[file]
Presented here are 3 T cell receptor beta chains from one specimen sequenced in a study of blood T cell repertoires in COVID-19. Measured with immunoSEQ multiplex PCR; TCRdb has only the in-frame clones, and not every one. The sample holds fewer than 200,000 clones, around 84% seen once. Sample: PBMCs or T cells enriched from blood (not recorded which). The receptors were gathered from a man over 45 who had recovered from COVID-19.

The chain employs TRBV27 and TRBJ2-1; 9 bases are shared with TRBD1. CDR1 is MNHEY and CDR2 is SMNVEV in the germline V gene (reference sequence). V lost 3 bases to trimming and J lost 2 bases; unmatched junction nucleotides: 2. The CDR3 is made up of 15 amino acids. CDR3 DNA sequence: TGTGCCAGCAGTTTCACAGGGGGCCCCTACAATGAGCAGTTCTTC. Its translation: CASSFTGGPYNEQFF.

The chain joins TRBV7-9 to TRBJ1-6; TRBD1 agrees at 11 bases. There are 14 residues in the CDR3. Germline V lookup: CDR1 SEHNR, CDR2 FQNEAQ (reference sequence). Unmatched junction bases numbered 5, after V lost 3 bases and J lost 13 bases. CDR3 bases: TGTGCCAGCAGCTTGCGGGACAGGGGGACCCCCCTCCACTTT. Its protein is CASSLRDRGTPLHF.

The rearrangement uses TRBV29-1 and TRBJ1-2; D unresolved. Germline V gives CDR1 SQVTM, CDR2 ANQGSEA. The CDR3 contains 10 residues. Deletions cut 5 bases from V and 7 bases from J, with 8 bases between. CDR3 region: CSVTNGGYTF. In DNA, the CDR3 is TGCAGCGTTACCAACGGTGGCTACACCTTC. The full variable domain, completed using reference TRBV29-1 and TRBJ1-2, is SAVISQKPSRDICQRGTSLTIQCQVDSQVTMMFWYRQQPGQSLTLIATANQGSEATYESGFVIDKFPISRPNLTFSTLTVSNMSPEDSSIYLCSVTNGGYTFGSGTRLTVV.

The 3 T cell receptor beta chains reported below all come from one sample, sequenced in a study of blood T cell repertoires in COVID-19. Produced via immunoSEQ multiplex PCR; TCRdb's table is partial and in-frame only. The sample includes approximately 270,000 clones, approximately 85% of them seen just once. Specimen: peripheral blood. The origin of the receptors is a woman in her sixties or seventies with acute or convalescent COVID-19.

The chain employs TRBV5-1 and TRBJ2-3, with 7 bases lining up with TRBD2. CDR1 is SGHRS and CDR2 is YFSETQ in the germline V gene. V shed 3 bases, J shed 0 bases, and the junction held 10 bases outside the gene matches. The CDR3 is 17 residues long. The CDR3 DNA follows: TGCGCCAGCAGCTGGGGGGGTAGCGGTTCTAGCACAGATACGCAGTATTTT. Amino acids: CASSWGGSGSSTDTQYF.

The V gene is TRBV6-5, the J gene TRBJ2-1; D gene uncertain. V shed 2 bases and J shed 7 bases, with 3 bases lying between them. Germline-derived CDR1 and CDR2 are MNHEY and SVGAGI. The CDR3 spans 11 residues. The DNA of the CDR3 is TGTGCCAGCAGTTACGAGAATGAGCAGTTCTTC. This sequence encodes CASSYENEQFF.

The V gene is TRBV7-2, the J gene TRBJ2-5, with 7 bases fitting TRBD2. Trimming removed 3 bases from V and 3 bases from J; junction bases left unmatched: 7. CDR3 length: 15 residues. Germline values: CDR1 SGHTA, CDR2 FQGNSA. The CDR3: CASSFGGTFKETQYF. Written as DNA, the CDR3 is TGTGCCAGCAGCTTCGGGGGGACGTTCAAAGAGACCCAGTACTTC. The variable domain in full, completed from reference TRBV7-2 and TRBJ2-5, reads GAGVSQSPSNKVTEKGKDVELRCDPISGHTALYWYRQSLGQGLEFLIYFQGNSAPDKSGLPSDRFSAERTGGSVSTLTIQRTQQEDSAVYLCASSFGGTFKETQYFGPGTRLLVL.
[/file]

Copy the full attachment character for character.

Presented here are 3 T cell receptor beta chains from one specimen sequenced in a study of blood T cell repertoires in COVID-19. Measured with immunoSEQ multiplex PCR; TCRdb has only the in-frame clones, and not every one. The sample holds fewer than 200,000 clones, around 84% seen once. Sample: PBMCs or T cells enriched from blood (not recorded which). The receptors were gathered from a man over 45 who had recovered from COVID-19.

The chain employs TRBV27 and TRBJ2-1; 9 bases are shared with TRBD1. CDR1 is MNHEY and CDR2 is SMNVEV in the germline V gene (reference sequence). V lost 3 bases to trimming and J lost 2 bases; unmatched junction nucleotides: 2. The CDR3 is made up of 15 amino acids. CDR3 DNA sequence: TGTGCCAGCAGTTTCACAGGGGGCCCCTACAATGAGCAGTTCTTC. Its translation: CASSFTGGPYNEQFF.

The chain joins TRBV7-9 to TRBJ1-6; TRBD1 agrees at 11 bases. There are 14 residues in the CDR3. Germline V lookup: CDR1 SEHNR, CDR2 FQNEAQ (reference sequence). Unmatched junction bases numbered 5, after V lost 3 bases and J lost 13 bases. CDR3 bases: TGTGCCAGCAGCTTGCGGGACAGGGGGACCCCCCTCCACTTT. Its protein is CASSLRDRGTPLHF.

The rearrangement uses TRBV29-1 and TRBJ1-2; D unresolved. Germline V gives CDR1 SQVTM, CDR2 ANQGSEA. The CDR3 contains 10 residues. Deletions cut 5 bases from V and 7 bases from J, with 8 bases between. CDR3 region: CSVTNGGYTF. In DNA, the CDR3 is TGCAGCGTTACCAACGGTGGCTACACCTTC. The full variable domain, completed using reference TRBV29-1 and TRBJ1-2, is SAVISQKPSRDICQRGTSLTIQCQVDSQVTMMFWYRQQPGQSLTLIATANQGSEATYESGFVIDKFPISRPNLTFSTLTVSNMSPEDSSIYLCSVTNGGYTFGSGTRLTVV.

The 3 T cell receptor beta chains reported below all come from one sample, sequenced in a study of blood T cell repertoires in COVID-19. Produced via immunoSEQ multiplex PCR; TCRdb's table is partial and in-frame only. The sample includes approximately 270,000 clones, approximately 85% of them seen just once. Specimen: peripheral blood. The origin of the receptors is a woman in her sixties or seventies with acute or convalescent COVID-19.

The chain employs TRBV5-1 and TRBJ2-3, with 7 bases lining up with TRBD2. CDR1 is SGHRS and CDR2 is YFSETQ in the germline V gene. V shed 3 bases, J shed 0 bases, and the junction held 10 bases outside the gene matches. The CDR3 is 17 residues long. The CDR3 DNA follows: TGCGCCAGCAGCTGGGGGGGTAGCGGTTCTAGCACAGATACGCAGTATTTT. Amino acids: CASSWGGSGSSTDTQYF.

The V gene is TRBV6-5, the J gene TRBJ2-1; D gene uncertain. V shed 2 bases and J shed 7 bases, with 3 bases lying between them. Germline-derived CDR1 and CDR2 are MNHEY and SVGAGI. The CDR3 spans 11 residues. The DNA of the CDR3 is TGTGCCAGCAGTTACGAGAATGAGCAGTTCTTC. This sequence encodes CASSYENEQFF.

The V gene is TRBV7-2, the J gene TRBJ2-5, with 7 bases fitting TRBD2. Trimming removed 3 bases from V and 3 bases from J; junction bases left unmatched: 7. CDR3 length: 15 residues. Germline values: CDR1 SGHTA, CDR2 FQGNSA. The CDR3: CASSFGGTFKETQYF. Written as DNA, the CDR3 is TGTGCCAGCAGCTTCGGGGGGACGTTCAAAGAGACCCAGTACTTC. The variable domain in full, completed from reference TRBV7-2 and TRBJ2-5, reads GAGVSQSPSNKVTEKGKDVELRCDPISGHTALYWYRQSLGQGLEFLIYFQGNSAPDKSGLPSDRFSAERTGGSVSTLTIQRTQQEDSAVYLCASSFGGTFKETQYFGPGTRLLVL.